A female student is set to play a key role in Scotland’s growing battle against cyber crime – and hopes to see a transformation in the gender balance of computing and technological industries.
In a partnership with the Scottish Business Resilience Centre (SBRC), 20-year-old, Lisa Fiander, will join fellow computer experts providing security services to protect companies - particularly vulnerable small firms - from e-criminals and scammers.
A Perth native and former pupil of Perth Academy, Lisa will become the first female to join the growing team of Ethical Hackers at the SBRC, in what is traditionally a male-dominated discipline.
Each academic year, an enrolment of students from the University of Abertay’s Ethical Hacking course join the SBRC, to gain practical paid experience in a business environment.
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Lisa, who is currently in her third year of studies, said: “I am hugely excited to become part of the SBRC’s Ethical Hacking programme.
I am also especially proud to be the first female hacker to join the SBRCLisa Fiander
“Although my course has been practical, to be put in the situation of advising businesses will offer invaluable experience, as it is so important to be at ease communicating computing matters to non-IT people.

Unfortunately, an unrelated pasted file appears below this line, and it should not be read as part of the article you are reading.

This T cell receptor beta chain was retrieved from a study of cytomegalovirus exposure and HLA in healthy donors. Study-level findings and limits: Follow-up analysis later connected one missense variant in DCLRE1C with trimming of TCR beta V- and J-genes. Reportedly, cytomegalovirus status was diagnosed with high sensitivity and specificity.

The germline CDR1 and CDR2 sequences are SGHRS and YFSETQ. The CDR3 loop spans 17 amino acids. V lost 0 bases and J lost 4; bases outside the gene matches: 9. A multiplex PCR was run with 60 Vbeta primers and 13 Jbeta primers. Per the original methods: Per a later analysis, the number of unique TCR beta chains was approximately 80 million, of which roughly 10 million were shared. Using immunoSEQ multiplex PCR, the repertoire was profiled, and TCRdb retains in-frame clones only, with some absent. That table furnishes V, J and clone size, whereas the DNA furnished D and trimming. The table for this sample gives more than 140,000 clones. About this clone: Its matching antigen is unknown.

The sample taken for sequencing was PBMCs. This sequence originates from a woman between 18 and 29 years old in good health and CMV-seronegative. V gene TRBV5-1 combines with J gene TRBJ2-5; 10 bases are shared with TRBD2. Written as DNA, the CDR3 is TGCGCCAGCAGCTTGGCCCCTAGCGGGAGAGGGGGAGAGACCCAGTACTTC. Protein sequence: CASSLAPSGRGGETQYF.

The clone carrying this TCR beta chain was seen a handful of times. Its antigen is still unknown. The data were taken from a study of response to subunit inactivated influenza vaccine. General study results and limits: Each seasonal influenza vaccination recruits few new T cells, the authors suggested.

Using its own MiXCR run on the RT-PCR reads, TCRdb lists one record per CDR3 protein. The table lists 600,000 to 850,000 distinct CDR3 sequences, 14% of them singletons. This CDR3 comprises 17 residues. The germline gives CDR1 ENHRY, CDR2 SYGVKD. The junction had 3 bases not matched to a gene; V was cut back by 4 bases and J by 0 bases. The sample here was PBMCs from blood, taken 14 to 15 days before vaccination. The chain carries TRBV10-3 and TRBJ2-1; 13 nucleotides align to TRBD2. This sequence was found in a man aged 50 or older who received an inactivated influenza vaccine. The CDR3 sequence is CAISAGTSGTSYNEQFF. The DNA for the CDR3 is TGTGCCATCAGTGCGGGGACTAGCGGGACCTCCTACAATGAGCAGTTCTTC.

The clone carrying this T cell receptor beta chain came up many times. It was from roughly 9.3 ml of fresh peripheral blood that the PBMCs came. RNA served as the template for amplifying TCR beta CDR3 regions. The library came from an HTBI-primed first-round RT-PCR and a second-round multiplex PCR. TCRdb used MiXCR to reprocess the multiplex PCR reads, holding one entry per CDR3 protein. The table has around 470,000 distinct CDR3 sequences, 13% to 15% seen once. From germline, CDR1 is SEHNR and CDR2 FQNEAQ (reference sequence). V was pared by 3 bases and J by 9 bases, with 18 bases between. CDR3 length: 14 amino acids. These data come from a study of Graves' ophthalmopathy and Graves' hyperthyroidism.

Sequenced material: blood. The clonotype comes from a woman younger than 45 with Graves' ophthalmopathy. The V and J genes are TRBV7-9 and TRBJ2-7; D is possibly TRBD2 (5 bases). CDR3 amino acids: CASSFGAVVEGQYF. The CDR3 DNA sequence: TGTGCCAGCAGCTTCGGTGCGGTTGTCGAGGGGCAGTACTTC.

“I am also especially proud to be the first female hacker to join the SBRC. With just three fellow female students on my course, I’ve always had that extra motivation to succeed – there truly is no reason for the huge under-representation of women in this industry and it is something I’m certain can and will change.”
Lisa has drawn comparisons to Lisbeth Salander, of Stieg Larsson’s ‘The Girl with the Dragon Tattoo’, both in name and technical ability; however is yet to read the bestselling book or watch the film adaptations.
Lisa, added: “As for the comparisons to Lisbeth Salander, it is purely by chance, although perhaps it is now time to see what all the fuss is about!”
The SBRC is the Scottish Government and Police Scotland’s business resilience delivery arm, and is tasked with delivering the cyber resilience strategy to help equip SMEs with the tools and knowledge to combat e-crime.
Director, Mandy Haeburn-Little, said: “Lisa is a star, personable and clearly intelligent – and I’m certain she will be a real asset in the fight against cyber crime, bringing new skills and talents to a wide team of graduated experts.
“It is so important that we have diversity and individuals from a variety of backgrounds in computing industries. This is especially the case in Ethical hacking, where a range of creative thinking is often required to counteract devious criminals.
Cyber crime can take many forms include theft, fraud, selling sensitive company data and sabotaging equipment.
In the past year, notable cyber attacks have included the TalkTalk scandal and the crashing of the BBC website, however smaller firms are at an increased risk due to limited resources and a potential lack of security.